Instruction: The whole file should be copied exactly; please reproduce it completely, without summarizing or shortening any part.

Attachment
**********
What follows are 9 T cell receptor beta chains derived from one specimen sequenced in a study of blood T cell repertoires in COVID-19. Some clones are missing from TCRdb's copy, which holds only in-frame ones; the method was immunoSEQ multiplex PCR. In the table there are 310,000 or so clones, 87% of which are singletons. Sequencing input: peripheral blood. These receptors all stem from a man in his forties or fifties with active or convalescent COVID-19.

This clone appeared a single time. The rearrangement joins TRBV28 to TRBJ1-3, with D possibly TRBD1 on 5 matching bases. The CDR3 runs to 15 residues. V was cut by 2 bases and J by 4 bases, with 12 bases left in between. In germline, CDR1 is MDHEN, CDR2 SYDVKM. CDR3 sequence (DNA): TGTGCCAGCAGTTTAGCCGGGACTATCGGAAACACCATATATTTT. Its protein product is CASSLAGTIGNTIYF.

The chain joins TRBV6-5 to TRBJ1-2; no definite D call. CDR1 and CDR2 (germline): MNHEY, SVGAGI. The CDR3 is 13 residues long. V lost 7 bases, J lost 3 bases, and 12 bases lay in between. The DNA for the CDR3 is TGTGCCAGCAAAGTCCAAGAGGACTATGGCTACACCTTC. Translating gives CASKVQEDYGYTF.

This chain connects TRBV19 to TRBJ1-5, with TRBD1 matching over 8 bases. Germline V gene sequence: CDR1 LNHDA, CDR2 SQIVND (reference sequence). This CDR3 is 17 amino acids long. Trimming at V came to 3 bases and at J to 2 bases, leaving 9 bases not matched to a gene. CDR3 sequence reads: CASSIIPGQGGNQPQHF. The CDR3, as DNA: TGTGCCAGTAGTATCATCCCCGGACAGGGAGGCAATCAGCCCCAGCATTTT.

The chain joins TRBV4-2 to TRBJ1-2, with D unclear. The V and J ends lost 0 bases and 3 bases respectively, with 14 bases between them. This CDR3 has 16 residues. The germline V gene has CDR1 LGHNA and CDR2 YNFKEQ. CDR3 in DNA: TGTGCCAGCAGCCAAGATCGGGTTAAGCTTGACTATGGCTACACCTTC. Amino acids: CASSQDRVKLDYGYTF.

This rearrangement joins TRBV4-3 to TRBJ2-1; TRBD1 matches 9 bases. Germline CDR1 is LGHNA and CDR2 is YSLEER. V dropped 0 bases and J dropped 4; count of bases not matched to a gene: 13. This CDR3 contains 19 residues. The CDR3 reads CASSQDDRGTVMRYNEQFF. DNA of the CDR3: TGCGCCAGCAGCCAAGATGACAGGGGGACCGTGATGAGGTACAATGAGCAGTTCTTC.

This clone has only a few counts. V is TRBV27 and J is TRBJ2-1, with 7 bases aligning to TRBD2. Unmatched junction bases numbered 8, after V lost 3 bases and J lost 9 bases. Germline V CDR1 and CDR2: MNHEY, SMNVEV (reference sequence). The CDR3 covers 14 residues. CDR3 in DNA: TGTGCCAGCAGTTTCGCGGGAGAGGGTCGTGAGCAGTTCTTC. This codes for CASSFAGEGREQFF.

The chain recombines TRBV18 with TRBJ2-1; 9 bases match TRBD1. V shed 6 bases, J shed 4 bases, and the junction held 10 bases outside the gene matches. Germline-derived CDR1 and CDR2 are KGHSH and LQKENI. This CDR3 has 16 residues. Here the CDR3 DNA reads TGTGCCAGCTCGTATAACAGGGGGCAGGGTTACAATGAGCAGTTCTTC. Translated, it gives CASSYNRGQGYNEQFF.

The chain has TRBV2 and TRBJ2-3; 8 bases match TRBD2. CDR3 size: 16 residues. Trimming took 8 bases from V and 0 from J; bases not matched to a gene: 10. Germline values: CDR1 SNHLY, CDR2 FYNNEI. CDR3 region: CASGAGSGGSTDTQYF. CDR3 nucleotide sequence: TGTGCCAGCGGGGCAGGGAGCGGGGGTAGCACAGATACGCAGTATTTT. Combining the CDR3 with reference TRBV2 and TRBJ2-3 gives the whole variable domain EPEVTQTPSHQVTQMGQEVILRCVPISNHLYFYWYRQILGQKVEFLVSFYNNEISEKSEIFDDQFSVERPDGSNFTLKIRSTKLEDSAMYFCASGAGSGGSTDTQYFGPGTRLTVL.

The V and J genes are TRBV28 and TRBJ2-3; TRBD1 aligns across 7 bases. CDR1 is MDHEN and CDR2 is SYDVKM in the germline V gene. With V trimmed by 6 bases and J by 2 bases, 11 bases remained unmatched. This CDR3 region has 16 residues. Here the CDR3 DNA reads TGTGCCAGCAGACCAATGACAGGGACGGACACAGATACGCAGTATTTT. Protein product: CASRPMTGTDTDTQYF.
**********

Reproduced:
What follows are 9 T cell receptor beta chains derived from one specimen sequenced in a study of blood T cell repertoires in COVID-19. Some clones are missing from TCRdb's copy, which holds only in-frame ones; the method was immunoSEQ multiplex PCR. In the table there are 310,000 or so clones, 87% of which are singletons. Sequencing input: peripheral blood. These receptors all stem from a man in his forties or fifties with active or convalescent COVID-19.

This clone appeared a single time. The rearrangement joins TRBV28 to TRBJ1-3, with D possibly TRBD1 on 5 matching bases. The CDR3 runs to 15 residues. V was cut by 2 bases and J by 4 bases, with 12 bases left in between. In germline, CDR1 is MDHEN, CDR2 SYDVKM. CDR3 sequence (DNA): TGTGCCAGCAGTTTAGCCGGGACTATCGGAAACACCATATATTTT. Its protein product is CASSLAGTIGNTIYF.

The chain joins TRBV6-5 to TRBJ1-2; no definite D call. CDR1 and CDR2 (germline): MNHEY, SVGAGI. The CDR3 is 13 residues long. V lost 7 bases, J lost 3 bases, and 12 bases lay in between. The DNA for the CDR3 is TGTGCCAGCAAAGTCCAAGAGGACTATGGCTACACCTTC. Translating gives CASKVQEDYGYTF.

This chain connects TRBV19 to TRBJ1-5, with TRBD1 matching over 8 bases. Germline V gene sequence: CDR1 LNHDA, CDR2 SQIVND (reference sequence). This CDR3 is 17 amino acids long. Trimming at V came to 3 bases and at J to 2 bases, leaving 9 bases not matched to a gene. CDR3 sequence reads: CASSIIPGQGGNQPQHF. The CDR3, as DNA: TGTGCCAGTAGTATCATCCCCGGACAGGGAGGCAATCAGCCCCAGCATTTT.

The chain joins TRBV4-2 to TRBJ1-2, with D unclear. The V and J ends lost 0 bases and 3 bases respectively, with 14 bases between them. This CDR3 has 16 residues. The germline V gene has CDR1 LGHNA and CDR2 YNFKEQ. CDR3 in DNA: TGTGCCAGCAGCCAAGATCGGGTTAAGCTTGACTATGGCTACACCTTC. Amino acids: CASSQDRVKLDYGYTF.

This rearrangement joins TRBV4-3 to TRBJ2-1; TRBD1 matches 9 bases. Germline CDR1 is LGHNA and CDR2 is YSLEER. V dropped 0 bases and J dropped 4; count of bases not matched to a gene: 13. This CDR3 contains 19 residues. The CDR3 reads CASSQDDRGTVMRYNEQFF. DNA of the CDR3: TGCGCCAGCAGCCAAGATGACAGGGGGACCGTGATGAGGTACAATGAGCAGTTCTTC.

This clone has only a few counts. V is TRBV27 and J is TRBJ2-1, with 7 bases aligning to TRBD2. Unmatched junction bases numbered 8, after V lost 3 bases and J lost 9 bases. Germline V CDR1 and CDR2: MNHEY, SMNVEV (reference sequence). The CDR3 covers 14 residues. CDR3 in DNA: TGTGCCAGCAGTTTCGCGGGAGAGGGTCGTGAGCAGTTCTTC. This codes for CASSFAGEGREQFF.

The chain recombines TRBV18 with TRBJ2-1; 9 bases match TRBD1. V shed 6 bases, J shed 4 bases, and the junction held 10 bases outside the gene matches. Germline-derived CDR1 and CDR2 are KGHSH and LQKENI. This CDR3 has 16 residues. Here the CDR3 DNA reads TGTGCCAGCTCGTATAACAGGGGGCAGGGTTACAATGAGCAGTTCTTC. Translated, it gives CASSYNRGQGYNEQFF.

The chain has TRBV2 and TRBJ2-3; 8 bases match TRBD2. CDR3 size: 16 residues. Trimming took 8 bases from V and 0 from J; bases not matched to a gene: 10. Germline values: CDR1 SNHLY, CDR2 FYNNEI. CDR3 region: CASGAGSGGSTDTQYF. CDR3 nucleotide sequence: TGTGCCAGCGGGGCAGGGAGCGGGGGTAGCACAGATACGCAGTATTTT. Combining the CDR3 with reference TRBV2 and TRBJ2-3 gives the whole variable domain EPEVTQTPSHQVTQMGQEVILRCVPISNHLYFYWYRQILGQKVEFLVSFYNNEISEKSEIFDDQFSVERPDGSNFTLKIRSTKLEDSAMYFCASGAGSGGSTDTQYFGPGTRLTVL.

The V and J genes are TRBV28 and TRBJ2-3; TRBD1 aligns across 7 bases. CDR1 is MDHEN and CDR2 is SYDVKM in the germline V gene. With V trimmed by 6 bases and J by 2 bases, 11 bases remained unmatched. This CDR3 region has 16 residues. Here the CDR3 DNA reads TGTGCCAGCAGACCAATGACAGGGACGGACACAGATACGCAGTATTTT. Protein product: CASRPMTGTDTDTQYF.